As you well know, August 1st came and went, taking with it every last incandescent lightbulb on store shelves. Banned after 16 years on the chopping block, all you can do now is use any still on hand or toss them out. It’s now LED bulbs’ time to shine, and they do it a whole better. In terms of brightness, they send out between 70 and 100 lumens (a measure of brightness) per watt vs. an incandescent’s lowly 15. They also use less electricity, last longer, and save money, too. That acronym, by the way, stands for Light-emitting Diode–whatever a diode is…

But before it’s totally out with the old and in with the newer, come with me to 1847 and a world dependent on candles and gaslights. Along with gas masks and ring-shaped doughnuts, the year ushered in Samuel and Nancy Edison’s seventh and last child, Thomas Alva, born on February 11, in Milan, Ohio.

Now jump to the 1850’s, famous for the arrival of potato chips (known then as crisps), pencils with attached erasers, escalators, ironing boards, and mass-produced rolled toilet paper.

The toilet paper on a roll came to market in 1857; three years earlier, the Edisons moved to Port Huron, Michigan. There, young Tom spent just 12 weeks in public-school. Yes! Just three months and he was out—forever. It just wasn’t’ a good fit for a kid considered “difficult,”– hyperactive, easily distracted, and going deaf, too.

As he explained in a rare 1907 interview for the one-time publication, T.P.’s Weekly

“One day I overheard the teacher tell the inspector that I was ‘addled,’ and it would not be worthwhile keeping me in school any longer. I was so hurt by this last straw that I burst out crying and went home and told my mother about it…”

Right away, she took him back to the school, and, as he recalled, “angrily told the teacher that he didn’t know what he was talking about, that I had more brains than he himself…”


And that was that. Nancy homeschooled her son from that point on until he was 16.

Curiosity, innate intelligence, persistence, fascination with all things mechanical, and his voracious book reading took him the rest of the way…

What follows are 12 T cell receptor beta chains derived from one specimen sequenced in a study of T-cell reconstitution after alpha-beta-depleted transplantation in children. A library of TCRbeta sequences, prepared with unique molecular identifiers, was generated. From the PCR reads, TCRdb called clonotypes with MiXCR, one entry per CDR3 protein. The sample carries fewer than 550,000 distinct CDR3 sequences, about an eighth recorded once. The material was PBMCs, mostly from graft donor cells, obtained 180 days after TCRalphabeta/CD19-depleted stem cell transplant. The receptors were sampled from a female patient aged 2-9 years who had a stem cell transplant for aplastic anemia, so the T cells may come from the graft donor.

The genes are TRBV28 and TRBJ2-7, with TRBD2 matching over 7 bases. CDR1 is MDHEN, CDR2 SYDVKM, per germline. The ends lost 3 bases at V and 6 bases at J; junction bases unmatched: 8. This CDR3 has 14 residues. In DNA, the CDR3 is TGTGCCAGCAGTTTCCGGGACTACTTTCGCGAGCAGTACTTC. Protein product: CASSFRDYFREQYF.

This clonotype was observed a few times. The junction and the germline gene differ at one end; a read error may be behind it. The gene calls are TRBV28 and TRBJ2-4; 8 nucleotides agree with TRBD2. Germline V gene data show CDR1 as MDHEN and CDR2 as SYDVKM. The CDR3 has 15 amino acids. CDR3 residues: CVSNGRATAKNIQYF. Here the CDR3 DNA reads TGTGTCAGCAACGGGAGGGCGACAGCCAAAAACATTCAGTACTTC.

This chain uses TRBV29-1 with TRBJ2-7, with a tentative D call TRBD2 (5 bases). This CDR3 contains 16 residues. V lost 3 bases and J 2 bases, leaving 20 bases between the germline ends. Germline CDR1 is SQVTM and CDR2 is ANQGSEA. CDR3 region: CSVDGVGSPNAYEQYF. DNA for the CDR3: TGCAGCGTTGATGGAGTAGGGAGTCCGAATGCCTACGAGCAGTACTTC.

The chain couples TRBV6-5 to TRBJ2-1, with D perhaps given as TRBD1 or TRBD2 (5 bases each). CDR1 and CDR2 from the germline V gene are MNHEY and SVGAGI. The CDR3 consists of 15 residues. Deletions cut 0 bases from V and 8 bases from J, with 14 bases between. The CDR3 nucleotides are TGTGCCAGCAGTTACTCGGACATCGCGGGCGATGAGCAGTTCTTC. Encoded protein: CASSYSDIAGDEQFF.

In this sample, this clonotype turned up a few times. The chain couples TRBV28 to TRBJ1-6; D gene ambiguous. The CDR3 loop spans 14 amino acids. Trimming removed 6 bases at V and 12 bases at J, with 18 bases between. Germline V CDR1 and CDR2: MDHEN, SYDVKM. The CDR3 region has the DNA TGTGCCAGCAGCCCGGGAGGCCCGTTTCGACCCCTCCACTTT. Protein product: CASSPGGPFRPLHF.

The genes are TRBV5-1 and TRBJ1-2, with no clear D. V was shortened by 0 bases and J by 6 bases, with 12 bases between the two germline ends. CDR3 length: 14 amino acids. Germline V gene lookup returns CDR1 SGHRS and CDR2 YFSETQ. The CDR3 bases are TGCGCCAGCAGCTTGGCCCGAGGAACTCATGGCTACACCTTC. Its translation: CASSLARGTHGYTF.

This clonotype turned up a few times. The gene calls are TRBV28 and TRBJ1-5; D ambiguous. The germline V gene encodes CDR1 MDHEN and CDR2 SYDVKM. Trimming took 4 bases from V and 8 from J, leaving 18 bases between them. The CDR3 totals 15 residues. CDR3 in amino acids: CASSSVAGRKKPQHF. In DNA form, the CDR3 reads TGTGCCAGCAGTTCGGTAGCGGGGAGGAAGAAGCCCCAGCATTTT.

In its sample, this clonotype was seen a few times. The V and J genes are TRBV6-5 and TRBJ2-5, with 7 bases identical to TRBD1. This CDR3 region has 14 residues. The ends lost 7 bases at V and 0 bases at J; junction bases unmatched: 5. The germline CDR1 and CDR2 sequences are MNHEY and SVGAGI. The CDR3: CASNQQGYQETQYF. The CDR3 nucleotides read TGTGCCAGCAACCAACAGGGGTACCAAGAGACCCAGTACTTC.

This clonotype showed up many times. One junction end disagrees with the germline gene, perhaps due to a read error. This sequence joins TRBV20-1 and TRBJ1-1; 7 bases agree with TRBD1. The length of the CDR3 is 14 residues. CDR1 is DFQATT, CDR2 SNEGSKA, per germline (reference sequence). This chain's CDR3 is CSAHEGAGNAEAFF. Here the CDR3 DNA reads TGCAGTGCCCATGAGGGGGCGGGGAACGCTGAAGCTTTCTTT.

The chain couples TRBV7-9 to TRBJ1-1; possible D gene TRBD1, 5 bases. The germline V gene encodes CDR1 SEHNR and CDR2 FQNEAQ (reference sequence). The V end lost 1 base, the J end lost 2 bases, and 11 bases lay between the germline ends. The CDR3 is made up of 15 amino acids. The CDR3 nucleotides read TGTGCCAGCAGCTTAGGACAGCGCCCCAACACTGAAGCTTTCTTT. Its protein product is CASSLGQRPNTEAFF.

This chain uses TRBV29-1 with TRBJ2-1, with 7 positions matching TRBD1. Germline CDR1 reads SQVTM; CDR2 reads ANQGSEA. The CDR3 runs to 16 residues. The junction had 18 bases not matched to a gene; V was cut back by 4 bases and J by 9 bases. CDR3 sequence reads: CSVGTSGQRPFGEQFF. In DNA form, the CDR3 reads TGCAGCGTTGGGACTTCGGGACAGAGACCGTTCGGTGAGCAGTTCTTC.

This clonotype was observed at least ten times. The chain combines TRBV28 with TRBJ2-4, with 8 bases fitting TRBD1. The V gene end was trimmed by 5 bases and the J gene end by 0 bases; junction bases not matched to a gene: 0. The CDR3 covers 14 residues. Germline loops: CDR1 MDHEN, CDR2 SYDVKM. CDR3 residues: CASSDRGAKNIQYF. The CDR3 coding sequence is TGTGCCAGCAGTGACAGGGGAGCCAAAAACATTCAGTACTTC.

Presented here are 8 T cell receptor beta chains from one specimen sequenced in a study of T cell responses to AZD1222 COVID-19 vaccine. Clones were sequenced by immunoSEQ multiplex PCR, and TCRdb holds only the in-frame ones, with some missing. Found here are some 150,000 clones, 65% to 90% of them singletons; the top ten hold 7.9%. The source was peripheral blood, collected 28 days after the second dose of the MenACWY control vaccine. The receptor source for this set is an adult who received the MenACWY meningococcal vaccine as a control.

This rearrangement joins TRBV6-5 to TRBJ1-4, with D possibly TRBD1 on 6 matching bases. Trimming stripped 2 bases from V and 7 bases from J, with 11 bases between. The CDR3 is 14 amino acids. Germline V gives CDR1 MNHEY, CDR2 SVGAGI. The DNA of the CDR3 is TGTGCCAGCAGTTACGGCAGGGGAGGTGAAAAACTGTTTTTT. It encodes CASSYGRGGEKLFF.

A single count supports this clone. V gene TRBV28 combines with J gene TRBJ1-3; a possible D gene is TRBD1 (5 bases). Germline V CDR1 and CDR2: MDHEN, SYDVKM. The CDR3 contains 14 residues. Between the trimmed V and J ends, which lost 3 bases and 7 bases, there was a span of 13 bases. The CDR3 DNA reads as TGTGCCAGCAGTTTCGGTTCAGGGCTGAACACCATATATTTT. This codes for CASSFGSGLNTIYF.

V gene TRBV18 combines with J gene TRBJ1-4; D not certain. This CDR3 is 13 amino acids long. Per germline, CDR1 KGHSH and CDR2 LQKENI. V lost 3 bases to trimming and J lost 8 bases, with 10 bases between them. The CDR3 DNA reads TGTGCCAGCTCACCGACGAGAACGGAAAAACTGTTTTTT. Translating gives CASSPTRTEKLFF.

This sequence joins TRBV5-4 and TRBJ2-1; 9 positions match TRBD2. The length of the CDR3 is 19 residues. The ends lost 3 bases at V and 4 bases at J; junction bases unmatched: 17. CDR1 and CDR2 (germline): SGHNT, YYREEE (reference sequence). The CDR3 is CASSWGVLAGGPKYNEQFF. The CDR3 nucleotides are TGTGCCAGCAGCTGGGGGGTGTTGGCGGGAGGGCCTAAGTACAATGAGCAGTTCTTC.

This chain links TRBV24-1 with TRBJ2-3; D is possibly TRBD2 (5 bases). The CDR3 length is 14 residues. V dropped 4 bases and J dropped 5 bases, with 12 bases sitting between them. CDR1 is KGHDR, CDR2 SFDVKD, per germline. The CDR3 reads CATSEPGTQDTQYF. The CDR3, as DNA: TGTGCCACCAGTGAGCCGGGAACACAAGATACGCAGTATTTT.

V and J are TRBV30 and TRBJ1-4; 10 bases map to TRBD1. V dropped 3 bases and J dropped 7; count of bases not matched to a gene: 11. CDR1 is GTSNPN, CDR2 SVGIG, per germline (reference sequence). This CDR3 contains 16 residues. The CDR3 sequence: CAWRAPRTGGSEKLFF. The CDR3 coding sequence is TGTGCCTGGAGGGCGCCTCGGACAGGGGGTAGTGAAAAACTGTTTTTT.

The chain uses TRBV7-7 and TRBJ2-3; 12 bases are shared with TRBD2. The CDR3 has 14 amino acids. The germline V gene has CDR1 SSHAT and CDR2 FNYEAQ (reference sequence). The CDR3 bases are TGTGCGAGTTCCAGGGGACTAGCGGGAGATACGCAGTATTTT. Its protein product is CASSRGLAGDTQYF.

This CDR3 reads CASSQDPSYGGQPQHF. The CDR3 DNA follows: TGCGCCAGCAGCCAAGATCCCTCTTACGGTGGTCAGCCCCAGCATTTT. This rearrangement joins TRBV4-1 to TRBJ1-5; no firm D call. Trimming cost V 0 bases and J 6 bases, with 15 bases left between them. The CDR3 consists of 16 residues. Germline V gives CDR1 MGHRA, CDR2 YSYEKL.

Said Edison, “My mother was the making of me. She was so true, so sure of me, and I felt I had someone to live for, someone I must not disappoint…”

Ultimately, he earned, singly or jointly, 1,093 patents and the title, Wizard of Menlo Park. Located in New Jersey, his laboratory is heralded as “the world’s first research and development facility.”

Among his numerous patents:

  • The phonograph and recorded sound
  • Motion pictures
  • The electrographic vote recorder
  • Automatic telegraph

Edison’s best known and considered his greatest contribution, , however is his incandescent lightbulb. Patented on January 27, 1880, it lit up the world.

Says the Thomas Edison Center website: “More than any other inventor in history, Thomas Edison is responsible for the technologies that make modern life modern.”

Biographer John D. Veno puts it this way: “The man whose clothes were always wrinkled, whose hair was always tousled, and who frequently lacked a shave probably did more than any other to influence the industrial civilization in which we live…”

The piece ends with, “His achievements, more so than those of any one man, had helped to lift America to the pinnacle of greatness. The world was his beneficiary.”

Not too shabby for someone once labelled “difficult” by his elementary school and considered unworthy of being taught there.

A lesson for the rest of us, if ever there were one, no?

Thomas Edison died in his West Orange, NJ home on October 18, 1931, at the age of 84.

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